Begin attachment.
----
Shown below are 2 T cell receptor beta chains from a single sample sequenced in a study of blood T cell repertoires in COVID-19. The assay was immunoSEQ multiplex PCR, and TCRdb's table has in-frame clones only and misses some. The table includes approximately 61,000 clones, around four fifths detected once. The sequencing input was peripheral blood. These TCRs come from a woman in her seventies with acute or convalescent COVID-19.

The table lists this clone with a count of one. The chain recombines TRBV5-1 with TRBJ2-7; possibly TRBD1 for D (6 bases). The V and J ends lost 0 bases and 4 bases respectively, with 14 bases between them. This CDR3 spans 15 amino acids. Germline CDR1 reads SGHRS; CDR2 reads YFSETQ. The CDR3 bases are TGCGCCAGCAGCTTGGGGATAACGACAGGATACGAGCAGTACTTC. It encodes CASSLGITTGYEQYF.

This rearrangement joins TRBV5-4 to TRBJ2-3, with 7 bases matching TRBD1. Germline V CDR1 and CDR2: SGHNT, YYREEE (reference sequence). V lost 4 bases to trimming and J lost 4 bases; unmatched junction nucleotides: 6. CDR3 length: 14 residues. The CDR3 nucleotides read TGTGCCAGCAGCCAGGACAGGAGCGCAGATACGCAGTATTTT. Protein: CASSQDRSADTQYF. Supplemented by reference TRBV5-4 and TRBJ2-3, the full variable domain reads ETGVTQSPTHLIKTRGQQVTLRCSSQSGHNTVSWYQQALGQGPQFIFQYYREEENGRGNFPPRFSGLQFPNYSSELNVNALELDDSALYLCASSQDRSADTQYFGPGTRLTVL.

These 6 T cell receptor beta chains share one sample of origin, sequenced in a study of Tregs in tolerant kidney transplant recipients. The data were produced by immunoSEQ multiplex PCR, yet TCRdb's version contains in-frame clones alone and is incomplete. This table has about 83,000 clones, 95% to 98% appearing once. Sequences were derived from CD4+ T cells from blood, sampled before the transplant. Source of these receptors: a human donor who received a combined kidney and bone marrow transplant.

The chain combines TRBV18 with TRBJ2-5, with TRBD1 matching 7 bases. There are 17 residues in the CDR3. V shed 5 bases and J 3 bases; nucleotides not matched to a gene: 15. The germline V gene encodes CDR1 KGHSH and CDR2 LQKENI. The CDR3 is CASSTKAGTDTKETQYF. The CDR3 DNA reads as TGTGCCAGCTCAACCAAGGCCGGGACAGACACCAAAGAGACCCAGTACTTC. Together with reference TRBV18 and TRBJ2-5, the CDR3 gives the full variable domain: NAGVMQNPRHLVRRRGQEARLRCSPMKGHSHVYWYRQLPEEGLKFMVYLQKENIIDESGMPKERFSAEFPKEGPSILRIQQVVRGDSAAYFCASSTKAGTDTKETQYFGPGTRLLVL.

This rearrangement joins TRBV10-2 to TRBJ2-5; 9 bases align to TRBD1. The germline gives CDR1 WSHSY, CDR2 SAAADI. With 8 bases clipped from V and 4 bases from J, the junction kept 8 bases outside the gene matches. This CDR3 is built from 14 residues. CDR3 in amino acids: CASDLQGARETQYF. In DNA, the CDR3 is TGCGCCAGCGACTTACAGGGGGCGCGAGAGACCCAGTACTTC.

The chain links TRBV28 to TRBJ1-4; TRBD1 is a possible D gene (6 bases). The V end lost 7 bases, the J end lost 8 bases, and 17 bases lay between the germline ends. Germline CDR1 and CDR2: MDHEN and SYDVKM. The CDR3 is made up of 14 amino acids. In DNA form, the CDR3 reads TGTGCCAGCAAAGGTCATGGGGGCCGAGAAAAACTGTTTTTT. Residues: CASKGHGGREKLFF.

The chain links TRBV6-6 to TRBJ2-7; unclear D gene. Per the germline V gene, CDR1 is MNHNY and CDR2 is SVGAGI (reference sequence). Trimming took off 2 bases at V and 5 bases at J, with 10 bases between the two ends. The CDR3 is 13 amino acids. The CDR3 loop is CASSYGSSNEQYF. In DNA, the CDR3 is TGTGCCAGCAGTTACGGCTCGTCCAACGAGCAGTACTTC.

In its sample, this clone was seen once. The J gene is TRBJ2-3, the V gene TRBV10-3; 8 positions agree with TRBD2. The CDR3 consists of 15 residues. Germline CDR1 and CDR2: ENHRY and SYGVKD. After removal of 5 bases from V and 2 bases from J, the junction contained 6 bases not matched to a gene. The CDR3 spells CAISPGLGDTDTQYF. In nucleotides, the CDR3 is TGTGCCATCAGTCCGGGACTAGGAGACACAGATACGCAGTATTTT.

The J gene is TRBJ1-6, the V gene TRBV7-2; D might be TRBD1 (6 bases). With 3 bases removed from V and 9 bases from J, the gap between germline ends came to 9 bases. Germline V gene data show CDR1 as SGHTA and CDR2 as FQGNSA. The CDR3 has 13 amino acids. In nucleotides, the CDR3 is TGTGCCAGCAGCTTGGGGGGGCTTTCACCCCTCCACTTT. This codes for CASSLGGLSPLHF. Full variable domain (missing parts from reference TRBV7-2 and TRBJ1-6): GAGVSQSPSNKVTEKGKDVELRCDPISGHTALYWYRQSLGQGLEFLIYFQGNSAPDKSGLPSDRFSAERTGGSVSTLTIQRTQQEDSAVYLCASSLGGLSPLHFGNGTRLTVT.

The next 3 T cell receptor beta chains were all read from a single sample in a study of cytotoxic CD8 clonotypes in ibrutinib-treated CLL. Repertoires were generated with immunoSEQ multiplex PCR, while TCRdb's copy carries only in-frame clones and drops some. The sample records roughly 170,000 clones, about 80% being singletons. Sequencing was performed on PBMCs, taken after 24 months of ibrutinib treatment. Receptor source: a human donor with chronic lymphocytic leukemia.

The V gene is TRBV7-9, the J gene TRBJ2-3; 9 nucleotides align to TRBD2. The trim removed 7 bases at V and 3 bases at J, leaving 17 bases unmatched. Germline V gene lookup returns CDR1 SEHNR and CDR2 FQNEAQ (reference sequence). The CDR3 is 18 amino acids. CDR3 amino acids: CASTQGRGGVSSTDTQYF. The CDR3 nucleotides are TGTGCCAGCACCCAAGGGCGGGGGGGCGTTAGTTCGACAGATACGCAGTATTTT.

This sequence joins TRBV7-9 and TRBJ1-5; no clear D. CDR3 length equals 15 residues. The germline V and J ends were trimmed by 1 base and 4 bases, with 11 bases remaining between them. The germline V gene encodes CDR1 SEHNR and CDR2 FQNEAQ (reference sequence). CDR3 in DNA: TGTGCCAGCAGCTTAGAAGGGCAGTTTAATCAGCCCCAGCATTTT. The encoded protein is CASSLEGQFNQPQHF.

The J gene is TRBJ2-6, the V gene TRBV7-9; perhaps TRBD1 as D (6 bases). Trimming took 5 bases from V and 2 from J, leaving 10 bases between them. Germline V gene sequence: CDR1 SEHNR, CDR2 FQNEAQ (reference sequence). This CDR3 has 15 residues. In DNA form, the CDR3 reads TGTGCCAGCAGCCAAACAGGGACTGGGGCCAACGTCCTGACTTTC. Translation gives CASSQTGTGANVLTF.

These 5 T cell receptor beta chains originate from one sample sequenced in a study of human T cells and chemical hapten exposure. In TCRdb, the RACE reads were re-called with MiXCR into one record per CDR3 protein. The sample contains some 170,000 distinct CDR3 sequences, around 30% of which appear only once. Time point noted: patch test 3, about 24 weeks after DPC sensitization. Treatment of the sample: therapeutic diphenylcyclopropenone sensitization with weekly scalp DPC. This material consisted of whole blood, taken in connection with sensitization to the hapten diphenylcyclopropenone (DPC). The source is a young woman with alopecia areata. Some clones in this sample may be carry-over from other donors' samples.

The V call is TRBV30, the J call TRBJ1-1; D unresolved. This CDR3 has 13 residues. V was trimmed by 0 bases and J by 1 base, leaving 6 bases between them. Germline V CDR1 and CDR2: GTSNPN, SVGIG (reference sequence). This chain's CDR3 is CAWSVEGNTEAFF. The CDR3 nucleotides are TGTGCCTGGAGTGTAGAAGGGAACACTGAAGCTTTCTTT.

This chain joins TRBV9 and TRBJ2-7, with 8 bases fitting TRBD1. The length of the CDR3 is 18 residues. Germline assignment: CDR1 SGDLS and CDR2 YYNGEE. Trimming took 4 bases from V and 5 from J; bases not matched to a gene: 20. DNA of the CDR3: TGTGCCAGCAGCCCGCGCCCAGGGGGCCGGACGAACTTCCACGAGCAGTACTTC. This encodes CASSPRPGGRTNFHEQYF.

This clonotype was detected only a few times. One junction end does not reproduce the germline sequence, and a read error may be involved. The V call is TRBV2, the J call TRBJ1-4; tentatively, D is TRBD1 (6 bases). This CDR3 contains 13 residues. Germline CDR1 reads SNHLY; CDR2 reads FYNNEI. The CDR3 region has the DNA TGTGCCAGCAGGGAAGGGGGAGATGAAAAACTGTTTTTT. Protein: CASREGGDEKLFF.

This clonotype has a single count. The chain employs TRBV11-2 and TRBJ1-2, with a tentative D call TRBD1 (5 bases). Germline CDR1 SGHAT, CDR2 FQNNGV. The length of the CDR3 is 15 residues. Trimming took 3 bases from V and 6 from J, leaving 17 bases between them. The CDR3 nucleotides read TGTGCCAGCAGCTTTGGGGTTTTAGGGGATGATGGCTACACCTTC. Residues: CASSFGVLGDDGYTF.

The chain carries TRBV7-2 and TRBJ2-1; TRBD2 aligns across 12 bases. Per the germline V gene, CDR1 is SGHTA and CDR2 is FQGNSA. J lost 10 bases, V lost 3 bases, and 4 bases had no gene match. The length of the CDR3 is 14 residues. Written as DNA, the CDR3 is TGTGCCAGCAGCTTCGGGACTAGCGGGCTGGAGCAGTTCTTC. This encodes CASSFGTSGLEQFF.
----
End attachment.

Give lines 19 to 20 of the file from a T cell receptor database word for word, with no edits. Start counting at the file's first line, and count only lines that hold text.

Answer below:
This clonotype has a single count. The chain employs TRBV11-2 and TRBJ1-2, with a tentative D call TRBD1 (5 bases). Germline CDR1 SGHAT, CDR2 FQNNGV. The length of the CDR3 is 15 residues. Trimming took 3 bases from V and 6 from J, leaving 17 bases between them. The CDR3 nucleotides read TGTGCCAGCAGCTTTGGGGTTTTAGGGGATGATGGCTACACCTTC. Residues: CASSFGVLGDDGYTF.

The chain carries TRBV7-2 and TRBJ2-1; TRBD2 aligns across 12 bases. Per the germline V gene, CDR1 is SGHTA and CDR2 is FQGNSA. J lost 10 bases, V lost 3 bases, and 4 bases had no gene match. The length of the CDR3 is 14 residues. Written as DNA, the CDR3 is TGTGCCAGCAGCTTCGGGACTAGCGGGCTGGAGCAGTTCTTC. This encodes CASSFGTSGLEQFF.